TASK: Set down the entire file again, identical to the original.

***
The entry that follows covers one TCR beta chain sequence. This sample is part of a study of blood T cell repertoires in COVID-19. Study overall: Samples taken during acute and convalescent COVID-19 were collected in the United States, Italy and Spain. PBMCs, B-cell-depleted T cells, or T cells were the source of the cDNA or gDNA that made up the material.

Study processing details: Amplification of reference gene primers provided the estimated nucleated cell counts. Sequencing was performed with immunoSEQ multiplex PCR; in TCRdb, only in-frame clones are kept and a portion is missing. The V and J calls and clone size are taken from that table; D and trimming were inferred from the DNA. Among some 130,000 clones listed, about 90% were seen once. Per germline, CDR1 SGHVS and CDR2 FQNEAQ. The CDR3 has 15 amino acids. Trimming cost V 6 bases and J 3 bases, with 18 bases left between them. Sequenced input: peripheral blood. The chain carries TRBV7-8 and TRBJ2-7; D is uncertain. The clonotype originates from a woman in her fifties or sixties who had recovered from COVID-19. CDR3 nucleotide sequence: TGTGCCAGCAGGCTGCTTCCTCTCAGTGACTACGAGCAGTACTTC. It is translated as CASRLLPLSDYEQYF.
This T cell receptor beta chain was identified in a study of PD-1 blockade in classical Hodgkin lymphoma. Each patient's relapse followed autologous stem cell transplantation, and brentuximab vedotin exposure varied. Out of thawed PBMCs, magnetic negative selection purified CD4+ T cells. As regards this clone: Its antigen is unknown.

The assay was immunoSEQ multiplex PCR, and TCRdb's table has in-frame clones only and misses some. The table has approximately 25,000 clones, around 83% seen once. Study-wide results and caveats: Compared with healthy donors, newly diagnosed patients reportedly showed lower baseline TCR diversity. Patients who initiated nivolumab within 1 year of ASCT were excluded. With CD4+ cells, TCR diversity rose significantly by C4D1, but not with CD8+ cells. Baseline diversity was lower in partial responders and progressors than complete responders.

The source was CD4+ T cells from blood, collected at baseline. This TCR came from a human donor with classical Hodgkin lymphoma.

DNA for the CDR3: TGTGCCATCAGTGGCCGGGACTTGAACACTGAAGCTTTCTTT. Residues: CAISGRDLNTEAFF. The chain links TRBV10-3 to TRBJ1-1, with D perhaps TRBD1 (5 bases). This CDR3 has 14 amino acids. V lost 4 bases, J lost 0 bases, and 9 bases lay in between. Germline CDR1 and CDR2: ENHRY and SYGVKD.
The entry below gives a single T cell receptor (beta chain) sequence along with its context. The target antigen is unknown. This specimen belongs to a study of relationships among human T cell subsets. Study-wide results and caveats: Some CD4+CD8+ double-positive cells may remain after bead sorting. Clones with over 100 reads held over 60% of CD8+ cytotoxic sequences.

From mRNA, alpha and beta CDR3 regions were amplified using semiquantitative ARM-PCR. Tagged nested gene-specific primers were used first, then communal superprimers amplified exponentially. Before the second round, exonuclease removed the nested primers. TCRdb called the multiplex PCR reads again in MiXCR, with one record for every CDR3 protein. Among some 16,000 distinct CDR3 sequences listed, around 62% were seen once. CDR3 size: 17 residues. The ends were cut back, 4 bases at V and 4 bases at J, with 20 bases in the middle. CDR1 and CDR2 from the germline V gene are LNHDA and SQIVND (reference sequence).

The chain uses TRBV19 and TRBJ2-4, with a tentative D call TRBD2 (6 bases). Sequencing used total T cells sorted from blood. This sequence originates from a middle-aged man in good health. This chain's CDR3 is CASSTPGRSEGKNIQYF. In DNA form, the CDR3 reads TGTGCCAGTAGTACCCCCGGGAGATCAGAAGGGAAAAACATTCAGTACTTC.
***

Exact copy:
The entry that follows covers one TCR beta chain sequence. This sample is part of a study of blood T cell repertoires in COVID-19. Study overall: Samples taken during acute and convalescent COVID-19 were collected in the United States, Italy and Spain. PBMCs, B-cell-depleted T cells, or T cells were the source of the cDNA or gDNA that made up the material.

Study processing details: Amplification of reference gene primers provided the estimated nucleated cell counts. Sequencing was performed with immunoSEQ multiplex PCR; in TCRdb, only in-frame clones are kept and a portion is missing. The V and J calls and clone size are taken from that table; D and trimming were inferred from the DNA. Among some 130,000 clones listed, about 90% were seen once. Per germline, CDR1 SGHVS and CDR2 FQNEAQ. The CDR3 has 15 amino acids. Trimming cost V 6 bases and J 3 bases, with 18 bases left between them. Sequenced input: peripheral blood. The chain carries TRBV7-8 and TRBJ2-7; D is uncertain. The clonotype originates from a woman in her fifties or sixties who had recovered from COVID-19. CDR3 nucleotide sequence: TGTGCCAGCAGGCTGCTTCCTCTCAGTGACTACGAGCAGTACTTC. It is translated as CASRLLPLSDYEQYF.
This T cell receptor beta chain was identified in a study of PD-1 blockade in classical Hodgkin lymphoma. Each patient's relapse followed autologous stem cell transplantation, and brentuximab vedotin exposure varied. Out of thawed PBMCs, magnetic negative selection purified CD4+ T cells. As regards this clone: Its antigen is unknown.

The assay was immunoSEQ multiplex PCR, and TCRdb's table has in-frame clones only and misses some. The table has approximately 25,000 clones, around 83% seen once. Study-wide results and caveats: Compared with healthy donors, newly diagnosed patients reportedly showed lower baseline TCR diversity. Patients who initiated nivolumab within 1 year of ASCT were excluded. With CD4+ cells, TCR diversity rose significantly by C4D1, but not with CD8+ cells. Baseline diversity was lower in partial responders and progressors than complete responders.

The source was CD4+ T cells from blood, collected at baseline. This TCR came from a human donor with classical Hodgkin lymphoma.

DNA for the CDR3: TGTGCCATCAGTGGCCGGGACTTGAACACTGAAGCTTTCTTT. Residues: CAISGRDLNTEAFF. The chain links TRBV10-3 to TRBJ1-1, with D perhaps TRBD1 (5 bases). This CDR3 has 14 amino acids. V lost 4 bases, J lost 0 bases, and 9 bases lay in between. Germline CDR1 and CDR2: ENHRY and SYGVKD.
The entry below gives a single T cell receptor (beta chain) sequence along with its context. The target antigen is unknown. This specimen belongs to a study of relationships among human T cell subsets. Study-wide results and caveats: Some CD4+CD8+ double-positive cells may remain after bead sorting. Clones with over 100 reads held over 60% of CD8+ cytotoxic sequences.

From mRNA, alpha and beta CDR3 regions were amplified using semiquantitative ARM-PCR. Tagged nested gene-specific primers were used first, then communal superprimers amplified exponentially. Before the second round, exonuclease removed the nested primers. TCRdb called the multiplex PCR reads again in MiXCR, with one record for every CDR3 protein. Among some 16,000 distinct CDR3 sequences listed, around 62% were seen once. CDR3 size: 17 residues. The ends were cut back, 4 bases at V and 4 bases at J, with 20 bases in the middle. CDR1 and CDR2 from the germline V gene are LNHDA and SQIVND (reference sequence).

The chain uses TRBV19 and TRBJ2-4, with a tentative D call TRBD2 (6 bases). Sequencing used total T cells sorted from blood. This sequence originates from a middle-aged man in good health. This chain's CDR3 is CASSTPGRSEGKNIQYF. In DNA form, the CDR3 reads TGTGCCAGTAGTACCCCCGGGAGATCAGAAGGGAAAAACATTCAGTACTTC.